Tom Junod on the future death of Steve Jobs

Whoa. Esquire just published a 5-page piece on Steve Jobs’ cancer written by the inimitable Tom Junod. Here’s a huge snip:

Like the iMac, the iBook was designed not to be an instrument of utility but an object of desire; like the iMac, it was designed to be a pleasure both to look at and to use; like the iMac, it was designed to be designed, and by introducing it a year after he introduced the iMac and two years after coming back to Apple, he made it clear that he was not going to play the same game as those whose idea of technological innovation was beholden to the number of transistors that could fit on an integrated circuit. Instead, he redefined technological innovation altogether. Unable to compete with the PC on the terms of Moore’s Law — on the basis of increased power and decreased price — Jobs went around it, by extending its evolutionary expectations to the realm of design. Let the Windows-Intel revolution grind forward in its pursuit of predictable exponential advantage: Henceforth, Jobs would make an art of topping himself and only himself; henceforth, Jobs would make an art of arousing expectations only his products could satisfy; henceforth, Jobs would prove so successful at defining technological innovation in terms of design criteria that he succeeded at casting doubt on technology that was not, well, beautiful. He would do this, and he would do this again and again, and he would do this forevermore in the uniform he introduced when he introduced the iBook.

At the 1999 keynote, Apple — after offering the iMac in a choice of five colors at a time when desktop computers were no color at all — was offering the iBook in a choice of tangerine and blueberry. So it made sense for Jobs to put on the black mock turtleneck, the blue jeans, the New Balances. But then he never took them off. He never wore anything else. Two years later, he wore them to introduce the iPod; six years after that, he wore them to introduce the iPhone. The decision to give himself no decisions, the choice to deprive himself of choices, turned out to be final. Apple’s product line would evolve; Jobs would not, preferring to cast himself as the mere conduit by which Apple’s products made their way into the world.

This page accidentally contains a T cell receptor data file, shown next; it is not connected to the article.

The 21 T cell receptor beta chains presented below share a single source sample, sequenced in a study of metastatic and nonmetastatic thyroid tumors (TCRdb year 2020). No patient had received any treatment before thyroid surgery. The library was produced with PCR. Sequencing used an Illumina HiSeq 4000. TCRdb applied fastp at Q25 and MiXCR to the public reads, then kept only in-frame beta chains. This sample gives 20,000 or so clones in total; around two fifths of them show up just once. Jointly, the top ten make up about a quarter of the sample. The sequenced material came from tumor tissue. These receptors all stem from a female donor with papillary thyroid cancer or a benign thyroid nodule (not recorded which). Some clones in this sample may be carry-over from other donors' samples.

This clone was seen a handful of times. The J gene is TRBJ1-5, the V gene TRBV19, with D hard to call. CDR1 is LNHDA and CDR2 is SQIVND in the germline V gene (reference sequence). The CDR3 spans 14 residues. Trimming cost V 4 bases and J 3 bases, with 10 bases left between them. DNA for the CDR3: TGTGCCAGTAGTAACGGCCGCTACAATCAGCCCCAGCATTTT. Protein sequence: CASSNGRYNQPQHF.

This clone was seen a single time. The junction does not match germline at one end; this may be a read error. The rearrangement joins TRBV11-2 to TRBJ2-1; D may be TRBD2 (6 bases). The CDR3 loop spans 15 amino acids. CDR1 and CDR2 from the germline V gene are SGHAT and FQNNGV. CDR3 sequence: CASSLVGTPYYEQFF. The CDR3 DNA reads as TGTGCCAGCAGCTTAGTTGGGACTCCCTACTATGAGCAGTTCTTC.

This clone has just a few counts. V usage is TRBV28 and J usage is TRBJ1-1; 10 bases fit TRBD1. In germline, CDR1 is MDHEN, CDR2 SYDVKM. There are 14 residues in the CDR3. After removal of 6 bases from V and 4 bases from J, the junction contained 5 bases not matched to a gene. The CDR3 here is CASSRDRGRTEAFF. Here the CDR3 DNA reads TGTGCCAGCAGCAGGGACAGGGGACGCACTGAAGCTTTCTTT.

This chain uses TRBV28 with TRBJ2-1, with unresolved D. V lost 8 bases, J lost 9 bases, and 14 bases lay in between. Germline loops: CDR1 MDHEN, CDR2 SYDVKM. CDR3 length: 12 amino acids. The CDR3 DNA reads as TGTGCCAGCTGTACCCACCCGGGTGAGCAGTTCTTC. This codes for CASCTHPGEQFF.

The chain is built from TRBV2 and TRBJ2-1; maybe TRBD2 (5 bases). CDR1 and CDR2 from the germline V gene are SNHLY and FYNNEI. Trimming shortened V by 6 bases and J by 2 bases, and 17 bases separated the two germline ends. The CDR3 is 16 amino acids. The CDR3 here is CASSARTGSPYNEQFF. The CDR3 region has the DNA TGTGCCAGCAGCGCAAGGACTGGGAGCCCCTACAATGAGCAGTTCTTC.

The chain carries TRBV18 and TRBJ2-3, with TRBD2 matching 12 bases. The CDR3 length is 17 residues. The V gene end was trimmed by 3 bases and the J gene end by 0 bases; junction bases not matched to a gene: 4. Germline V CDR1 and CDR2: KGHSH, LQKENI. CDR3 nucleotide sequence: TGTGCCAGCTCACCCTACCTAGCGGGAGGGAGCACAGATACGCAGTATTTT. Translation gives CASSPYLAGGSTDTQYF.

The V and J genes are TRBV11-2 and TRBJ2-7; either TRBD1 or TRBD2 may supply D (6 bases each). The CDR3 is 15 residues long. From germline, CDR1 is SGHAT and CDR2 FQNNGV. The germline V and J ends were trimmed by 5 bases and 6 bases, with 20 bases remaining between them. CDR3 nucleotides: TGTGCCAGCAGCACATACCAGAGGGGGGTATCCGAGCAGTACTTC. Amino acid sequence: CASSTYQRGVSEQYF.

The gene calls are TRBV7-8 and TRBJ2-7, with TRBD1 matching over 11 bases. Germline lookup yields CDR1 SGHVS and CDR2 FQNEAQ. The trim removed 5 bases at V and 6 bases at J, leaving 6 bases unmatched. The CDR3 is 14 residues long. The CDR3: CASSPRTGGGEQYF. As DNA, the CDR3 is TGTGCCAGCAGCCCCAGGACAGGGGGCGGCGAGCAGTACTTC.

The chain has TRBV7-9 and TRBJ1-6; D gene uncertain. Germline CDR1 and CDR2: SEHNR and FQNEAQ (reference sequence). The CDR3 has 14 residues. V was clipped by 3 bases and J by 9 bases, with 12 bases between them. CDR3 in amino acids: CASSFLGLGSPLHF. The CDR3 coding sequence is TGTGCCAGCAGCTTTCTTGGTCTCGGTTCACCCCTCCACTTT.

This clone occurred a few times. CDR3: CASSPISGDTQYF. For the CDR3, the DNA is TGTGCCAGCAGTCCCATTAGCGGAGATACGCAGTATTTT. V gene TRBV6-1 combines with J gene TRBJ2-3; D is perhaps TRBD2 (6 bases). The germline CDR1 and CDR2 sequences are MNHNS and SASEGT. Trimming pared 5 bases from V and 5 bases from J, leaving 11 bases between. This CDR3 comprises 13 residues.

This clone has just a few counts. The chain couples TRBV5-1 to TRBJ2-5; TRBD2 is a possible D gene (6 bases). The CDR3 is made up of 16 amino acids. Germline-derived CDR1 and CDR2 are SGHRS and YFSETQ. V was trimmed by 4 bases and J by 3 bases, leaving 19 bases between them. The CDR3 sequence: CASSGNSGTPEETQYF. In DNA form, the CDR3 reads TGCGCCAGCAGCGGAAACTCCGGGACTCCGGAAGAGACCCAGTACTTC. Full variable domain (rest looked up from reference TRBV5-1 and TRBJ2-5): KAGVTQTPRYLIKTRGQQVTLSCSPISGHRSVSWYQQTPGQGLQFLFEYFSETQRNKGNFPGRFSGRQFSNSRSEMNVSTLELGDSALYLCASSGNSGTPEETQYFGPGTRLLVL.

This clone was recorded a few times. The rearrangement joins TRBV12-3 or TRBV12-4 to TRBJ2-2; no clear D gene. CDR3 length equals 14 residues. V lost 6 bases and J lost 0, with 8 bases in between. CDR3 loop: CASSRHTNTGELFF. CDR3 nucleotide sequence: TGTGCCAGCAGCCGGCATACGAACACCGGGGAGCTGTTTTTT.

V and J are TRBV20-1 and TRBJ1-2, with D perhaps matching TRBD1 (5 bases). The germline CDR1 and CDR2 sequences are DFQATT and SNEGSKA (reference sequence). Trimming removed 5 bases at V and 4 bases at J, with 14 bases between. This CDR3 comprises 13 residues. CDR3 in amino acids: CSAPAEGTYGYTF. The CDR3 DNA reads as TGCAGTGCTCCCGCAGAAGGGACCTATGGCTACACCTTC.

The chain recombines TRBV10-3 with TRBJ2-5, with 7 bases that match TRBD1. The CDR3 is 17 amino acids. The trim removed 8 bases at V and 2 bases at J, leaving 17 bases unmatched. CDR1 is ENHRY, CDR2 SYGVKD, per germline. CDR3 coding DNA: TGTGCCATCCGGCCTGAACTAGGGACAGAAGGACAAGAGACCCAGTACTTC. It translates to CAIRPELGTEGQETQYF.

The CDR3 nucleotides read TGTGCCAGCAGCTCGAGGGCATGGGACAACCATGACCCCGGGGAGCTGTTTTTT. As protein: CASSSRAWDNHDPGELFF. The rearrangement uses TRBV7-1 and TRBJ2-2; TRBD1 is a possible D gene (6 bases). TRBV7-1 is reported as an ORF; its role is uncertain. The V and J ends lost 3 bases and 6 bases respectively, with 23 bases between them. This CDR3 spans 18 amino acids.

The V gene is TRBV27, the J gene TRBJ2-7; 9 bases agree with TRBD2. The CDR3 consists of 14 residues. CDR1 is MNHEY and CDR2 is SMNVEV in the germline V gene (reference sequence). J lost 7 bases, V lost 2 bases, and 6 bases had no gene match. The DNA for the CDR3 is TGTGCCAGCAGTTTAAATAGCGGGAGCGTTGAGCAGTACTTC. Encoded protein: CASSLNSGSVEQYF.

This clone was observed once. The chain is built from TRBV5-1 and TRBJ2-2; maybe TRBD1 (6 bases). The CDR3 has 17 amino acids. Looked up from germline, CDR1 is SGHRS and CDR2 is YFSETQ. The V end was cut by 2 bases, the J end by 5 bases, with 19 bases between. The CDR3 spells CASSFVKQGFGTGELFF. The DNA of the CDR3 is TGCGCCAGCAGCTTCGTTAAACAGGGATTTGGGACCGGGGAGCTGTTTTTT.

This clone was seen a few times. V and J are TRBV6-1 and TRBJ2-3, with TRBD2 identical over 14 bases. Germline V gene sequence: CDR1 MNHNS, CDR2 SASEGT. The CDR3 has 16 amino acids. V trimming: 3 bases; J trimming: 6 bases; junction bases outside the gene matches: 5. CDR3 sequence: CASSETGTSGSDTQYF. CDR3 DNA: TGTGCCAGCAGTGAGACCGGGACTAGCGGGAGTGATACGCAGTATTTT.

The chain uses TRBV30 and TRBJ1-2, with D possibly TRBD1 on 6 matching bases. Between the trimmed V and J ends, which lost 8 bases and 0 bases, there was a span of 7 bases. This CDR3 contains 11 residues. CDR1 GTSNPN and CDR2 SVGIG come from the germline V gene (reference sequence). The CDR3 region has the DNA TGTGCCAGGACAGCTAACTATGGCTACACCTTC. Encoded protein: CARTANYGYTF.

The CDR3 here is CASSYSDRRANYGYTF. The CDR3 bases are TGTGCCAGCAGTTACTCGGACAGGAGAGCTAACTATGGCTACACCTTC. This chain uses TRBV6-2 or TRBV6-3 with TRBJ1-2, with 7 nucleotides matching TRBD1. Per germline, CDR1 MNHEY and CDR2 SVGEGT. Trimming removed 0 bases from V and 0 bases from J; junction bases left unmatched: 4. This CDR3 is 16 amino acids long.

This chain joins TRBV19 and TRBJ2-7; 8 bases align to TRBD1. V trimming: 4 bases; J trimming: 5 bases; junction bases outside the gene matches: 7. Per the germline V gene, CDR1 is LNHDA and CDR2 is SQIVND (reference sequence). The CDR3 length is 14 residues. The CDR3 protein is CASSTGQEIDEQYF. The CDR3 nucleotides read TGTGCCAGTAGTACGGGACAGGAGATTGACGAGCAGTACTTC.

Damn, Jimmy: Steve is making mini-Steves, each one better than the last. Either you read in the self-realization of SJ’s own mortality and the desire to “build” or you read in SJ’s self-aggrandizement – a Silicon Valley Tomb of Croesus. Either way, Junod points out that Steve defines Apple which, without him, would just be another hardware company.

He then goes on to look at Jobs through the adoption lens, pointing out that Jobs’ parents gave him up and that his drive comes from the need to return to his physical beginnings, that his work is some sort of strange oral stage in entrepreneurialism.

Jobs is greedy, all right, though what he’s greedy for is something ineffable, compared with what Gates was greedy for. Jobs’s greed is the greed of the foundling in the nursery, the greed to be in control when his only power is the power to be chosen.

Go, friends, and read Tom’s profile. If you’re not a Mactard, you’ll come to understand how a bunch of bloggers and design nerds came to love Apple products. Trying to write this story about Bill Gates is like writing lyric poetry about a Turing Machine – the story isn’t the same nor does it have the same pathos.